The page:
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Chapter 3. Font Controls > Using Type on the Web

Using Type on the Web

Theoretically, you can use any font you want on the Web, but there are three distinctive ways to present text, each with its own strengths and weaknesses:

  • HTML text The text that you type in your HTML document acts, for the most part, like the text in a word processor. The advantages of HTML text are that it is easy to edit if changes are required, and it can adjust to the width of the screen on which it is being viewed. But HTML text has some severe limitations for design purposes.

    By and large, most of the textual control is left up to the visitor's browser, and you can't do things like run text vertically rather than horizontally. Even more stifling is the fact that you are limited to the fonts that are available on the visitor's machine (see "Using Browser-Safe Fonts" later in this chapter). Thus, if you have a specific font on your machine that you want to use, but the person viewing your site doesn't have that font on her machine, you are out of luck.

    CSS gives designers greater control of many common typographic features (such as line and word spacing), but even with CSS, HTML text is severely limited, particularly in the special-effects department. This is why many designers turn to text in graphics to get the look they want.

  • Graphic text Unlike HTML text, graphic text is a graphic (GIF or JPEG) that just happens to have text in it. This means that you can do anything you want in terms of how the text looks and can use any font you want, whether the site visitor has it on his machine or not.

    You also have all the limitations that go along with using graphics, such as larger file sizes (larger graphics mean slower download times) and the difficulty of editing graphic text. Graphics also take up a set amount of screen space and may be cut off if the visitor's screen is not large enough.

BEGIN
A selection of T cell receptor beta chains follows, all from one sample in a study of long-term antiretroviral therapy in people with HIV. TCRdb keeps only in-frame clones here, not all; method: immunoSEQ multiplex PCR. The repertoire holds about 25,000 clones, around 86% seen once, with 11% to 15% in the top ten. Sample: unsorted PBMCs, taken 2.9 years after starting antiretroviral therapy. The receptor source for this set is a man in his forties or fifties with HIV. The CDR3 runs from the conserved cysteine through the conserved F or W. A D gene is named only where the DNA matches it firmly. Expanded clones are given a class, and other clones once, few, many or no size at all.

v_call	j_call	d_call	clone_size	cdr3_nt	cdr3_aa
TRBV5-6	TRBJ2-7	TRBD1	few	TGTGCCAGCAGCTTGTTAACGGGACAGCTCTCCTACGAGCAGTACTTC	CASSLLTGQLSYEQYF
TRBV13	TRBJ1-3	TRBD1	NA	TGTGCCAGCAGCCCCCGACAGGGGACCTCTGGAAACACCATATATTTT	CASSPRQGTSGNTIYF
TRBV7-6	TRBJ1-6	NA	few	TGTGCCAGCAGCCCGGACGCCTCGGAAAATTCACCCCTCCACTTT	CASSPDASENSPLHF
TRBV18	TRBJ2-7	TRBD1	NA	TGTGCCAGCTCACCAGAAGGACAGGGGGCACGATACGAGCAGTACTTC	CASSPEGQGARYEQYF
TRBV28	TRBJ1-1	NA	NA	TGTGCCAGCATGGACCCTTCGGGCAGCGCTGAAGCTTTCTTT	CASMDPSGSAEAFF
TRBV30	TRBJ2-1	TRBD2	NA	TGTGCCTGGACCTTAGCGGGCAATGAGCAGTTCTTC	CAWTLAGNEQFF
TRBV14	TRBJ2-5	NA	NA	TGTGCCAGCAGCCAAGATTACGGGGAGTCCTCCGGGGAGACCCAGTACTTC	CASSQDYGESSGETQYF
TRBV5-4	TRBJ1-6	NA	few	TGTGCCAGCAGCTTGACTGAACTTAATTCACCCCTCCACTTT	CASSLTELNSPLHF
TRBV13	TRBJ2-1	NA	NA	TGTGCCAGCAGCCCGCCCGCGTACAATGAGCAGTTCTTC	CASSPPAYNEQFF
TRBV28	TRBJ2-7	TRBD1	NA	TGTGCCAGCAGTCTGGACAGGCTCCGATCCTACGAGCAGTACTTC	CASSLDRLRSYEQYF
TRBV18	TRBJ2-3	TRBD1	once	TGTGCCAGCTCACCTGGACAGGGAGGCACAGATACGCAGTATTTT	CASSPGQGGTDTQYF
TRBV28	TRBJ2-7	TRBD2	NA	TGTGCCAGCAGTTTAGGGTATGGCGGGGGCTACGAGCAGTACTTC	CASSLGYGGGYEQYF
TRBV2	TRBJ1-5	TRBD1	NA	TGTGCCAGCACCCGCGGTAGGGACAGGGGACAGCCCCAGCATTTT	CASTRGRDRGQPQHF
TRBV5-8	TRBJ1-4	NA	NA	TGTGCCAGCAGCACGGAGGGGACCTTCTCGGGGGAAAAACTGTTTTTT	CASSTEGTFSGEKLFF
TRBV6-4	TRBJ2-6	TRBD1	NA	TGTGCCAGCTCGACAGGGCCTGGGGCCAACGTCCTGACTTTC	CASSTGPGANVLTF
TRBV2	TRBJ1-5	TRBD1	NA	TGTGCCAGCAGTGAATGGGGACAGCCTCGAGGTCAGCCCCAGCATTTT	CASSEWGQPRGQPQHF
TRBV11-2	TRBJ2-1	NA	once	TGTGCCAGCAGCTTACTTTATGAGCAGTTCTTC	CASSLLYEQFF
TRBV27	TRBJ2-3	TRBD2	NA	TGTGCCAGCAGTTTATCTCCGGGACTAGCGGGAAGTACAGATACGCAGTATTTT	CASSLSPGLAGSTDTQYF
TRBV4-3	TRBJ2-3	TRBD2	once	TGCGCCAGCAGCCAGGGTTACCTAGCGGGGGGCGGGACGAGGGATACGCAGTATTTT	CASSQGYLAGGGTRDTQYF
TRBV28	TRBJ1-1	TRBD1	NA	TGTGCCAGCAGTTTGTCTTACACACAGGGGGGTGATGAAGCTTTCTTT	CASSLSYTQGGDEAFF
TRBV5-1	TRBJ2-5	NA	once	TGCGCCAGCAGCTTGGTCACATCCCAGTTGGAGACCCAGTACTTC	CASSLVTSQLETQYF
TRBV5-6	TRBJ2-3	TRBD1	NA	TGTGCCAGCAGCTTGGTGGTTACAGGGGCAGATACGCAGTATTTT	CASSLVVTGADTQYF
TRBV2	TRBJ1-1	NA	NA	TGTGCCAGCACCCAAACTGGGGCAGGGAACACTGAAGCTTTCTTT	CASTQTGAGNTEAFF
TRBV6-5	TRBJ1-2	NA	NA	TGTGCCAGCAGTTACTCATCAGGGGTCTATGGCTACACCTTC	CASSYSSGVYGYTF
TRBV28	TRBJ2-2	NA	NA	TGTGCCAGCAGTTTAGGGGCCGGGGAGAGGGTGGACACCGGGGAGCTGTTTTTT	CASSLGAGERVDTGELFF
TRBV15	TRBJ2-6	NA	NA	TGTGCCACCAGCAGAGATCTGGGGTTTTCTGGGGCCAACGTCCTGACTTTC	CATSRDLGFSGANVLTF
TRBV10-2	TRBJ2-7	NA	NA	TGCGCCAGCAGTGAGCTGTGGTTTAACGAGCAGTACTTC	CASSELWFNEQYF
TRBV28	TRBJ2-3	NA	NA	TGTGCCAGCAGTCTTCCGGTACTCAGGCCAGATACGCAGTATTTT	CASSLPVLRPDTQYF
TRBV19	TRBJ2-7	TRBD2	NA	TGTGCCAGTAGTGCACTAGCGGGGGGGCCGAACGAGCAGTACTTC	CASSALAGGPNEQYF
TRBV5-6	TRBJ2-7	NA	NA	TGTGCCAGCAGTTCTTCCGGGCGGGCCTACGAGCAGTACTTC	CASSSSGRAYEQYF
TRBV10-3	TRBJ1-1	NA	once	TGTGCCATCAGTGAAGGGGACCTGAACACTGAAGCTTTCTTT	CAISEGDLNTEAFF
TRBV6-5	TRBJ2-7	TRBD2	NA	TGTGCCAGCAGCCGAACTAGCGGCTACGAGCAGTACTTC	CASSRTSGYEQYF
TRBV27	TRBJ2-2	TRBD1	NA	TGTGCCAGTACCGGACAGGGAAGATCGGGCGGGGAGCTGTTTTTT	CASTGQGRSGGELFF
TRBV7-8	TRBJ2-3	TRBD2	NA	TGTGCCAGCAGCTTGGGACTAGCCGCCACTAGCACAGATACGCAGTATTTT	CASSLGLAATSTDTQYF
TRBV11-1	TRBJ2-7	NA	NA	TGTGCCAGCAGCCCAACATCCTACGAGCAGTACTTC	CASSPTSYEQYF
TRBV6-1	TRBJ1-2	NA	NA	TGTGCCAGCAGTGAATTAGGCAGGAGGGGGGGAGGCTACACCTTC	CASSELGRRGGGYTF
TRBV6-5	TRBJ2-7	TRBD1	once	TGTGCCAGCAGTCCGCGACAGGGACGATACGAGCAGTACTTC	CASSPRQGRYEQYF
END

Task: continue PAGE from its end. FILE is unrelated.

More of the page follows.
• Vector text Vector text combines the best of both worlds. Like HTML text, it is easy to change and can position itself dynamically, depending on the screen size. But like graphic text, vector text allows you to apply special effects easily (on a slightly more limited scale), and you can use any font that you want.

    Currently, the only universal way to get vector text into a Web site is to use Macromedia's Flash plug-in. The World Wide Web Consortium (W3C) is working on standards that will allow browsers to display vector text (and graphics) just as they would HTML text.

    On the horizon is the Scalable Vector Graphics (SVG) format, which is now a standard from the W3C and is being pushed by its chief developer, Adobe Systems Inc. Although SVG allows the use of vector graphics integrated into HTML documents, like Flash, it relies on a browser plug-in to be displayed. But the Flash plug-in has been out for more than three years, so you can guess which format your users are most likely to be able to use.



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